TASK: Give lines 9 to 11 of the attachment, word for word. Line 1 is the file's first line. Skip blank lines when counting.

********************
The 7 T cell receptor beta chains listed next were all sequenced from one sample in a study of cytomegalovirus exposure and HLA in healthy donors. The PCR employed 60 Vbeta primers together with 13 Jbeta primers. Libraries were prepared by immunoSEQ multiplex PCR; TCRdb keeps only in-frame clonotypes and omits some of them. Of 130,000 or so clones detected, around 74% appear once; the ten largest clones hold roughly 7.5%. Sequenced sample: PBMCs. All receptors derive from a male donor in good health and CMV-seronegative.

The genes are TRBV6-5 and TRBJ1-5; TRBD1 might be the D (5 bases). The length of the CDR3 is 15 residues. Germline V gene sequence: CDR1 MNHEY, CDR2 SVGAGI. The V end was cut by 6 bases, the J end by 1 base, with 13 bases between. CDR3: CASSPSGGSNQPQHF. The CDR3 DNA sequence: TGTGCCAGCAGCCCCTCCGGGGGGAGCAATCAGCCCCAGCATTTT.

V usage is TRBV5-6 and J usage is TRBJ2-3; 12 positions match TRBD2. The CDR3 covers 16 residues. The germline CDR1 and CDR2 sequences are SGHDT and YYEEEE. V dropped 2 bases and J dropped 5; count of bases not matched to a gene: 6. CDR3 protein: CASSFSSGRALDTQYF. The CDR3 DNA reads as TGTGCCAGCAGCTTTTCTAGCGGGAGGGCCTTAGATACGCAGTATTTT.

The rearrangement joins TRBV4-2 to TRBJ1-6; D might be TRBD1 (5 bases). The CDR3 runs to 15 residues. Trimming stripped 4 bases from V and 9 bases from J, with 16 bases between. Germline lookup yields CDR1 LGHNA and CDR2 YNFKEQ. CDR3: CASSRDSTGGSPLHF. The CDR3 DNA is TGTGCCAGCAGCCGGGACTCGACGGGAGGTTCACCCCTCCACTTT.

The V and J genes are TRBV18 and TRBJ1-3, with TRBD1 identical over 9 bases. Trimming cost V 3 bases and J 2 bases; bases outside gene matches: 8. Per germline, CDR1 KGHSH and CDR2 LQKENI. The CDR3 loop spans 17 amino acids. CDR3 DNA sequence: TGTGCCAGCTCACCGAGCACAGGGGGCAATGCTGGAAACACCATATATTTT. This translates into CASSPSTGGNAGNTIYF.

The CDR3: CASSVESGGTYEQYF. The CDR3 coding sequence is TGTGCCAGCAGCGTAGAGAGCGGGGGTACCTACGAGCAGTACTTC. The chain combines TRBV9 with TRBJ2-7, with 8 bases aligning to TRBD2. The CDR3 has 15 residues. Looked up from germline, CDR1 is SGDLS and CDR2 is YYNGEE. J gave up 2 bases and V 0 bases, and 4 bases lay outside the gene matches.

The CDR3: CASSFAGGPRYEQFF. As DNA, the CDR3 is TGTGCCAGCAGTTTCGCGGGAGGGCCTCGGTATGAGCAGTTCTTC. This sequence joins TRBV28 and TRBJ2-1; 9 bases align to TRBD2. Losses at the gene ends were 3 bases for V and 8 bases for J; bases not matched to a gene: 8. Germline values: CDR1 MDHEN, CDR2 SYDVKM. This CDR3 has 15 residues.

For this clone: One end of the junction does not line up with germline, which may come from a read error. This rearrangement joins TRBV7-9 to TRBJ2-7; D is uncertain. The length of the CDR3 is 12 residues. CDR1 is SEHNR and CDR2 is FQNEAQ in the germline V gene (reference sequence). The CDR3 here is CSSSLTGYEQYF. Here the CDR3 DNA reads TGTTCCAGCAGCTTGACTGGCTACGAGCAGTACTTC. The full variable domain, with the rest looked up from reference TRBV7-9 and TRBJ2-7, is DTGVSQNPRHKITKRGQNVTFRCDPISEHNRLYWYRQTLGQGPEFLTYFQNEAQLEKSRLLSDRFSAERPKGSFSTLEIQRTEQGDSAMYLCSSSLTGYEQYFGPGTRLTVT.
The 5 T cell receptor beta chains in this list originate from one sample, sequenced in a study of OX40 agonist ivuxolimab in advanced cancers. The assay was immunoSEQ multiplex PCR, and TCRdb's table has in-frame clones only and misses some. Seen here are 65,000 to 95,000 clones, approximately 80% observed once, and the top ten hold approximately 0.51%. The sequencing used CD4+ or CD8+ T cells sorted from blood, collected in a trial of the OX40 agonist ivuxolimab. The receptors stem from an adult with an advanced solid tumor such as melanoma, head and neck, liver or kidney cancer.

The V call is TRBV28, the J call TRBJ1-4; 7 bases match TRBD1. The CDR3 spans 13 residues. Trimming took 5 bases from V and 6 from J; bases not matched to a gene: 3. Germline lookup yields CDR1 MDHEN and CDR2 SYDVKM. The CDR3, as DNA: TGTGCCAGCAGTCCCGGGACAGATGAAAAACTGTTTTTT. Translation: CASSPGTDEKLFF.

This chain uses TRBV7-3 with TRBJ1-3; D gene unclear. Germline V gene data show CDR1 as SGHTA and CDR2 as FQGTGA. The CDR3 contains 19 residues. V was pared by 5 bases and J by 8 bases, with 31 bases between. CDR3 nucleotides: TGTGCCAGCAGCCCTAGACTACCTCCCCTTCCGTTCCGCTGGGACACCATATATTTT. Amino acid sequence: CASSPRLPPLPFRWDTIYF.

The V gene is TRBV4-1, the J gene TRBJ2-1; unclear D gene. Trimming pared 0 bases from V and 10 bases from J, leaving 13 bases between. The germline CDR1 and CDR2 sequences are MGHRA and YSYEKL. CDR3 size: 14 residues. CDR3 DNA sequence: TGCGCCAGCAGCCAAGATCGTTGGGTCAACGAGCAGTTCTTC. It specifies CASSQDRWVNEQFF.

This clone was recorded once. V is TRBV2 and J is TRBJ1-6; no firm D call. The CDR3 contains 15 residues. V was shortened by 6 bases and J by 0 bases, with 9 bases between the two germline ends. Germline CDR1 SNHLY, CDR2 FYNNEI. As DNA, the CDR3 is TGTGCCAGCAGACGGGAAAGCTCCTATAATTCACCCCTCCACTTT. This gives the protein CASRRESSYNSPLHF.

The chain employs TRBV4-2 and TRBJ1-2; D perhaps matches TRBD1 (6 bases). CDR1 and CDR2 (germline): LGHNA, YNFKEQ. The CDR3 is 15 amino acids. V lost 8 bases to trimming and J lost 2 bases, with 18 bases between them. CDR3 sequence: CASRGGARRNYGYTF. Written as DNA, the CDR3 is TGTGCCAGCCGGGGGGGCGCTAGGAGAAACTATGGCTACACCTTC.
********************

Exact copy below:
The 5 T cell receptor beta chains in this list originate from one sample, sequenced in a study of OX40 agonist ivuxolimab in advanced cancers. The assay was immunoSEQ multiplex PCR, and TCRdb's table has in-frame clones only and misses some. Seen here are 65,000 to 95,000 clones, approximately 80% observed once, and the top ten hold approximately 0.51%. The sequencing used CD4+ or CD8+ T cells sorted from blood, collected in a trial of the OX40 agonist ivuxolimab. The receptors stem from an adult with an advanced solid tumor such as melanoma, head and neck, liver or kidney cancer.

The V call is TRBV28, the J call TRBJ1-4; 7 bases match TRBD1. The CDR3 spans 13 residues. Trimming took 5 bases from V and 6 from J; bases not matched to a gene: 3. Germline lookup yields CDR1 MDHEN and CDR2 SYDVKM. The CDR3, as DNA: TGTGCCAGCAGTCCCGGGACAGATGAAAAACTGTTTTTT. Translation: CASSPGTDEKLFF.

This chain uses TRBV7-3 with TRBJ1-3; D gene unclear. Germline V gene data show CDR1 as SGHTA and CDR2 as FQGTGA. The CDR3 contains 19 residues. V was pared by 5 bases and J by 8 bases, with 31 bases between. CDR3 nucleotides: TGTGCCAGCAGCCCTAGACTACCTCCCCTTCCGTTCCGCTGGGACACCATATATTTT. Amino acid sequence: CASSPRLPPLPFRWDTIYF.